India figures in the top 5 in a list of countries with the highest number of cybercrime incidents, such as ransomware, identity theft and phishing attacks, according to the latest 2013 Norton Report released by Symantec (NASDAQ:SYMC), a Mountain View, Calif.-based computer security software maker.
The report said that India appears to be the ransomware capital of the Asia Pacific, accounting for 11 percent of the victims of this form of virtual extortion. In addition, India also accounts for 11 percent of the world's identity theft incidents and 9 percent of phishing attacks with the average cost for each cybercrime victim estimated to have risen to $207 from $192 in 2012.
“At first glance of the India findings, we were happy to see a significant drop from last year in the total number of victims and total cost of cybercrime, but a closer scrutiny revealed an alarming trend,” Ritesh Chopra, country manager, Norton by Symantec, said in a statement. “Today’s cybercriminals are using more sophisticated attacks, such as ransomware and spear-phishing, which yield them more money per attack than ever before.”
According to Chopra, 66 percent of Indian consumers use their personal mobile device for both work and leisure activities, which creates new security risks for enterprises as cybercriminals have the potential to access even more valuable information.
Other than Ransomware, the report said, 56 percent of cybercrime victims in India have also experienced online bullying, online stalking, online hate crimes or other forms of online harassment over the last 12 months.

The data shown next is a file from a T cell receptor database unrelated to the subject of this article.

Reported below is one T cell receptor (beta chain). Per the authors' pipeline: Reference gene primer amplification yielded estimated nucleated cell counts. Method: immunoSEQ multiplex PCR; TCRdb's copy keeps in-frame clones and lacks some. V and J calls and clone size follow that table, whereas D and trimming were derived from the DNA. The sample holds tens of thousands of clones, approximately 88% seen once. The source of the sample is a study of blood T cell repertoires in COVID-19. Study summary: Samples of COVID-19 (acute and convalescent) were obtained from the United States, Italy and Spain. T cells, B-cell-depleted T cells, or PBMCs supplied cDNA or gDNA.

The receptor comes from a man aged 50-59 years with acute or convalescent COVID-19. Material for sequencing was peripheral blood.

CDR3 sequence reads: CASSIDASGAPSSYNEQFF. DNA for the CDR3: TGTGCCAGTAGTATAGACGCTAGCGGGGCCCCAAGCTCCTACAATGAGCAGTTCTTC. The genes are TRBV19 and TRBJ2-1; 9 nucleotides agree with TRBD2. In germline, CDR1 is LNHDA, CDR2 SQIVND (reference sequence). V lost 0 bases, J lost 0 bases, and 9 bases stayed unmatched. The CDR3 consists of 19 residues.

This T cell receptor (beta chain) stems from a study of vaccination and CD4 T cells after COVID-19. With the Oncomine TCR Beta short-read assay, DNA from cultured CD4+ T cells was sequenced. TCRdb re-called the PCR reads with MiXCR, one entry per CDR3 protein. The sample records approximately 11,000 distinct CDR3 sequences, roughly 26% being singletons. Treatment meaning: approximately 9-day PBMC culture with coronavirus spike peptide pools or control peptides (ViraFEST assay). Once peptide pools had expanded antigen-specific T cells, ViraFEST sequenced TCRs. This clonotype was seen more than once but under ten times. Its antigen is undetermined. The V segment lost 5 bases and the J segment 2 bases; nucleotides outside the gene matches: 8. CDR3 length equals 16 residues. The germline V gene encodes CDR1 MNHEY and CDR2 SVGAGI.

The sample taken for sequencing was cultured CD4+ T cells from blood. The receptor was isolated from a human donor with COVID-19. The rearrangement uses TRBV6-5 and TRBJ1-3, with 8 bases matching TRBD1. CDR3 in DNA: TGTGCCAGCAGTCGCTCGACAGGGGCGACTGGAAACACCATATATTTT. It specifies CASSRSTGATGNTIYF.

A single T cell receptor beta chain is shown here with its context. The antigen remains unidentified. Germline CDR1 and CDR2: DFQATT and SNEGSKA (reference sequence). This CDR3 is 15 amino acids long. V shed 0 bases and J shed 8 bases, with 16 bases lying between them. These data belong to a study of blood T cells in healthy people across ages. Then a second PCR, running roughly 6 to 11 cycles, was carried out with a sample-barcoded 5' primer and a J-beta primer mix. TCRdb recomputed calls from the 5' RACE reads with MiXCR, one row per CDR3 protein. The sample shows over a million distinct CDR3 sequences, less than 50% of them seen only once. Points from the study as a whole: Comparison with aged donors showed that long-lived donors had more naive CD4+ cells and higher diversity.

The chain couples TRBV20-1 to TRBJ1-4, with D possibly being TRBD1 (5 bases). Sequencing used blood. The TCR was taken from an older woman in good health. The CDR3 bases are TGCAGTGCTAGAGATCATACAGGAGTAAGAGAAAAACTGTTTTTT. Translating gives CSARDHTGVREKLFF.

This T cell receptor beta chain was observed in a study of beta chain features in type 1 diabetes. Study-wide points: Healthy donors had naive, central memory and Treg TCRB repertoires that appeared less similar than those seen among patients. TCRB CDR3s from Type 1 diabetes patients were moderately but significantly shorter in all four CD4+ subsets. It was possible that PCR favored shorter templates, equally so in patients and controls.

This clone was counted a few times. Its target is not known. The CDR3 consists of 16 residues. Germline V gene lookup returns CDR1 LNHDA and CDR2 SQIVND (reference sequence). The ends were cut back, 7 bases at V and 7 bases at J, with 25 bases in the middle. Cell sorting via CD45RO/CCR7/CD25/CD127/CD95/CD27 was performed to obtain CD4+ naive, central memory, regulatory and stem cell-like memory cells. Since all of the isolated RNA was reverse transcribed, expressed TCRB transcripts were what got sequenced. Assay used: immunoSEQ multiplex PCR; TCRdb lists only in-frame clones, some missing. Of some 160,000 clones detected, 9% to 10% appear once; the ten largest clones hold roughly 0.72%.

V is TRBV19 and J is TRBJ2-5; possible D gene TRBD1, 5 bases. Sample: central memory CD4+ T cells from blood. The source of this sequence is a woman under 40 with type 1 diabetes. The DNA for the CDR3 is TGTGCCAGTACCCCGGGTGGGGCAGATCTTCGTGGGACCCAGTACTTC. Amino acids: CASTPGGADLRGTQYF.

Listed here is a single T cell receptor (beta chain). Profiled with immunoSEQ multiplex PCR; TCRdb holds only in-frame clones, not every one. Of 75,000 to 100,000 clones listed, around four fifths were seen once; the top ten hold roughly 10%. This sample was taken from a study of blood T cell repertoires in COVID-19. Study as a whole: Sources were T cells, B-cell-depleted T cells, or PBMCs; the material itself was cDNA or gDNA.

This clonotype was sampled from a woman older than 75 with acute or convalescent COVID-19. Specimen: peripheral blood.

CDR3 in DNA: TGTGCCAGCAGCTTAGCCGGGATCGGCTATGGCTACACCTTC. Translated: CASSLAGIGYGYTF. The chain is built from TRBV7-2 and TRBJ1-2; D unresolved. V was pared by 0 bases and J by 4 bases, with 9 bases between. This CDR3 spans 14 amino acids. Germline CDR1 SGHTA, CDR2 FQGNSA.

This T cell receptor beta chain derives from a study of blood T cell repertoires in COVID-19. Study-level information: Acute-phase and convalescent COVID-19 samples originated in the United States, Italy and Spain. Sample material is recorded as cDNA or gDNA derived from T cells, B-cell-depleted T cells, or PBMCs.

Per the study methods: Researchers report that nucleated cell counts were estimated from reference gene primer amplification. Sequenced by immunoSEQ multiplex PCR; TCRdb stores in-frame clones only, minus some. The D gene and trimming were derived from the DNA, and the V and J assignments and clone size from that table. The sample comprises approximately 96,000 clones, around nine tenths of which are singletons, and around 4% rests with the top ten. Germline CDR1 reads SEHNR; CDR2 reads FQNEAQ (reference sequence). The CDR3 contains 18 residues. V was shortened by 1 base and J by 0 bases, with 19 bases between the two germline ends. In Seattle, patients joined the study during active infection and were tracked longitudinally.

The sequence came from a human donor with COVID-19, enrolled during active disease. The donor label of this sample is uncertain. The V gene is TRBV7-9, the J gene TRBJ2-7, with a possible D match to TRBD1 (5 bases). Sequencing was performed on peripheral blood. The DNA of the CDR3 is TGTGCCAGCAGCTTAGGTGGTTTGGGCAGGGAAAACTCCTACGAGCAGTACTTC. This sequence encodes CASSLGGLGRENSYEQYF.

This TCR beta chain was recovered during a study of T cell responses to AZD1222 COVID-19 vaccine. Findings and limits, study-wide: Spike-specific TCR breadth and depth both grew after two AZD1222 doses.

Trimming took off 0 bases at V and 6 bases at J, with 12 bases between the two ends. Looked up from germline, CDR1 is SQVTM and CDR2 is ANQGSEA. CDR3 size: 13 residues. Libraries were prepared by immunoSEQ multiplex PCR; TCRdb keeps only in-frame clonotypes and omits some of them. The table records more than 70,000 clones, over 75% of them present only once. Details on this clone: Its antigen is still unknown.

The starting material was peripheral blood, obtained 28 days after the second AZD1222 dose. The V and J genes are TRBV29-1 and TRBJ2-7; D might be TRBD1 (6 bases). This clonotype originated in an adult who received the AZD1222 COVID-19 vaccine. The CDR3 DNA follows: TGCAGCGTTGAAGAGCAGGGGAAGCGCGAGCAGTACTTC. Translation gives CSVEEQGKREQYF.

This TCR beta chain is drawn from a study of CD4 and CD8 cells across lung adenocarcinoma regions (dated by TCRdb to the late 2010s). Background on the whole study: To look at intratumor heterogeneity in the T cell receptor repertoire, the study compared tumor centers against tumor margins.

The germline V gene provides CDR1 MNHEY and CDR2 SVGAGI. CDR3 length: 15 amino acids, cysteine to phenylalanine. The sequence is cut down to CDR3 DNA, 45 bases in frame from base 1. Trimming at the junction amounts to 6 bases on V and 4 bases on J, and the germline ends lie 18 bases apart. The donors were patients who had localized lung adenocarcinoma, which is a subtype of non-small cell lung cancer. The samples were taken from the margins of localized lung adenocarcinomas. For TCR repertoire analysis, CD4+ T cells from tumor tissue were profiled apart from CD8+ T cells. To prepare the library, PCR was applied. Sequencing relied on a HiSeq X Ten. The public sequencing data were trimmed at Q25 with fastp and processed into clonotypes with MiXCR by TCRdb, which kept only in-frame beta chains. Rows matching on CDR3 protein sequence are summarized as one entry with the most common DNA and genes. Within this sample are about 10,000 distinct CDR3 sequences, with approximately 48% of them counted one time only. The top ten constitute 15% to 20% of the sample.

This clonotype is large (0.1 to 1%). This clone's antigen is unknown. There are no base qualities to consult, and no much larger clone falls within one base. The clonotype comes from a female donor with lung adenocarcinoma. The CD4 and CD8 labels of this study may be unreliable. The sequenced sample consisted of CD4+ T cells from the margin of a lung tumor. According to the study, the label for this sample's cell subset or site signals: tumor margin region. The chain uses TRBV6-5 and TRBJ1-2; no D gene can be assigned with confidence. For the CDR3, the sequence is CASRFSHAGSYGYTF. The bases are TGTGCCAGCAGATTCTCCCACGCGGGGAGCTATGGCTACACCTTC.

While the increasing use of mobile Internet has made people’s lives easier, these conveniences often come at a cost to their security. In fact, 63 percent of smartphone users in India have experienced some form of mobile cybercrime in the past 12 months.
According to the report, many Internet users in India put their private information at risk by using unsecure services. While 61 percent of Wi-Fi users in India access social networks through a public connection, 44 percent of users in the country shop online through unsecure Wi-Fi networks.
Adding to the risk are social-network users in India who share their password with others (18 percent), don’t log out of each session (21 percent) and connect with people they don’t know (18 percent).
The report also noted that lack of awareness is not the only reason for increasing cybercrimes in India, as 55 percent of respondents surveyed admitted that the convenience of being constantly connected outweighed any potential security risks.
The report's findings are based on interviews with 13,022 adults between the ages of 18 and 64 in two dozen countries between July 4, 2013 and Aug. 1, 2013. While 1,000 adult respondents each were interviewed in the U.S. and India, 500 were interviewed in the other countries surveyed.
A diehard lover of photography, Kukil Bora started his career as a Web journalist with a Bangalore-based media firm called “SiliconIndia” in 2010. After working there for a...